• Don't take my rating the wrong way. As I expected them to be the writings of Gandhi were overwhelming, and caused much introspection for me, but this particular compilation left much to be desired. The editing was poor, and it tended toward taking a paragraph here and there from different writings and pasting them together. I am always leery of writings pasted like this, often intentionally or unintentionally the original direction of the piece is cut away, leaving side notes or worse.Read Gandh [...]

  • This book made me realize how like-able Gandhi Ji really was! There may be things about him that I may not agree to or ideas that may not resonate with me but I guess that's OK. He was just like me or any other human grappling to get a hold of life - to find the perfect balance between carnal desires, obligations and one's true purpose in life or at least the pursuit of it.It helped me feel calmer in my pursuit of life's true meaning and make peace with the fact that the answers will appear, mos [...]

  • This really is the essential Gandhi. Starting out I kind of had pre-set ideas of Gandhi and his beliefs. This was great to read in its entirety. You see Gandhi's views change over his life and I love how he does not hold everyone to his personal standards, but inspires them to reach farther, and to become better. His undying faith in the goodness of humankind and the power to reach him or her through love is amazing and inspiring.

  • This as an absolutely fantastic book. Fischer chronicles Gandhi's life in a way that is fascinating as a narrative, but not overly intrusive on his beliefs and teachings. I find myself returning to this book over and over it is amazing and will change the way you think about life, politics, religion, and just about everything else.

  • This is an awesome resource for primary material (Gandhi's own writings). The book presents excerpts from multiple sources, both from his time in South Africa and in India, in what seems to be a mostly chronological order. The way it's written makes it easy to read, almost like a first person novel.In terms of the content itself, Gandhi was brilliant and way ahead of his time.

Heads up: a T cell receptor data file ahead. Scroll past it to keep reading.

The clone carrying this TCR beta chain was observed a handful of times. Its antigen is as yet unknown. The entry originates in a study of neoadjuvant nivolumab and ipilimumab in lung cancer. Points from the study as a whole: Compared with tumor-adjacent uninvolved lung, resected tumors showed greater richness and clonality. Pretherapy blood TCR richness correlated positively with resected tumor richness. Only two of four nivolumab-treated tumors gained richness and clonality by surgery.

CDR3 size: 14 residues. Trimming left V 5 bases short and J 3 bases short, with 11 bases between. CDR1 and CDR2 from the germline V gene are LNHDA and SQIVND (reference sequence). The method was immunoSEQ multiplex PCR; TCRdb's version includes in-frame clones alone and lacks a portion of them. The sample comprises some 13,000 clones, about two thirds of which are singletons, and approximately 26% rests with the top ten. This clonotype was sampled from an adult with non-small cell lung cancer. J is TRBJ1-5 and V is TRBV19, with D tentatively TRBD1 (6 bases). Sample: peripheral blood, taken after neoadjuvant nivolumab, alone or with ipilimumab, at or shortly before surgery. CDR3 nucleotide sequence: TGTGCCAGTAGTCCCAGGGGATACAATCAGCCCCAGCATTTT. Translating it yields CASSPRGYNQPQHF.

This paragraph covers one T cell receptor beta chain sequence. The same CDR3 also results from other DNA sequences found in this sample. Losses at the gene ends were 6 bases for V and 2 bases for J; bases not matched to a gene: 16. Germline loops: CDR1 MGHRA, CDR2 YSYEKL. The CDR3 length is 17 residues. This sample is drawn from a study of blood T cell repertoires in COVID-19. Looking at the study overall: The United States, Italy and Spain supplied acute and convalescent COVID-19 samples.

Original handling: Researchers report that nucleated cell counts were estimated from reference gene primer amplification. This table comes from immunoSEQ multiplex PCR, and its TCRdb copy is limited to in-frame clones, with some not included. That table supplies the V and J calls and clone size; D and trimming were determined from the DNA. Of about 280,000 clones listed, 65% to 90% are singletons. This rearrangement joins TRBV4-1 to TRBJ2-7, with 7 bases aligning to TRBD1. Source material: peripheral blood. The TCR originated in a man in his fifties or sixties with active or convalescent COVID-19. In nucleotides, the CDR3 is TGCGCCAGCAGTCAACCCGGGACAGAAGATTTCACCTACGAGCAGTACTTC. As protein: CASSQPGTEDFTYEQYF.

• Very disappointing. Difficult to read as the writer took Gandhi's quotes and then wrote a bit in between them giving some background. Would just as soon have read a biography online. Very dull. Gandhi's heart and soul were lost in translation. Had to make myself read it, which I very seldom make myself do.

  • I am just in awe that a man such as this existed. The mere thought that a man fasting would bring people together is mind blowing. I misunderstood Gandhi's non violence movement before this book. His faith in that fact that humanity is good is unparalleled to anything that I have read before. I like that he never thought he had the absolute truth but just trying his best to find it.

  • i'd heard most of the mainstream things about Gandhi and wanted to learn more. I thought this book was a great way to learn about his life and teachings and really liked the mix of Gandhi's own writings with the biographer's explanitory notes made it easy to read and gave further context to understanding the message.

  • Great book. I knew very little about Ghandi before reading this. Found it at a library sale for 10 cents. Fischer takes you through Ghandi's life and philosophies using Ghandi's own words compiled from various writings. It's a great introduction to both Ghandi's life and his ideas. Pretty easy reading, too.

  • A broad overview of Gandhi's life and philosophy, in his own words. Editor Louis Fischer intersperses the passages with brief introductions or segues, to help the reader understand the historical setting. Worthwhile.

  • It took me a few months to finish this. I'd read a bit & then need to process for a while. I really was impressed by Gandhi's humility and his simple, simple ideas for improving the state of the world around oneself. I will definitely be referencing this book again in my life.

  • Love reading Gandhi's writings. I read this and MLK's autobiography around the same time. It was good to read both at the same time. Two very purposeful nonviolent leaders who changed the world near the same time.

  • Awkwardly edited and a difficult/slow read for much of the time. Some good parts are buried throughout, but too many bracketed background summaries from the editor trying to link those parts together. Wouldn't recommend this particular compilation edition of Ghandi's writings and work.

  • So much to take in - how does one even live a snippet of Gandhi's life? The more I read his letters, the more I realise how incredible he was and how much we need a Gandhi today, and how rare such people are.

  • It's hard to separate a "book review" from a general opinion of Gandhi's works and teachings. For what it was worth it was a great introduction to the man and his accomplishments. He's an excellent writer too.

  • a great read, learned so much about his time in South Africa tat really shaped his work in India and it's mostly in his own words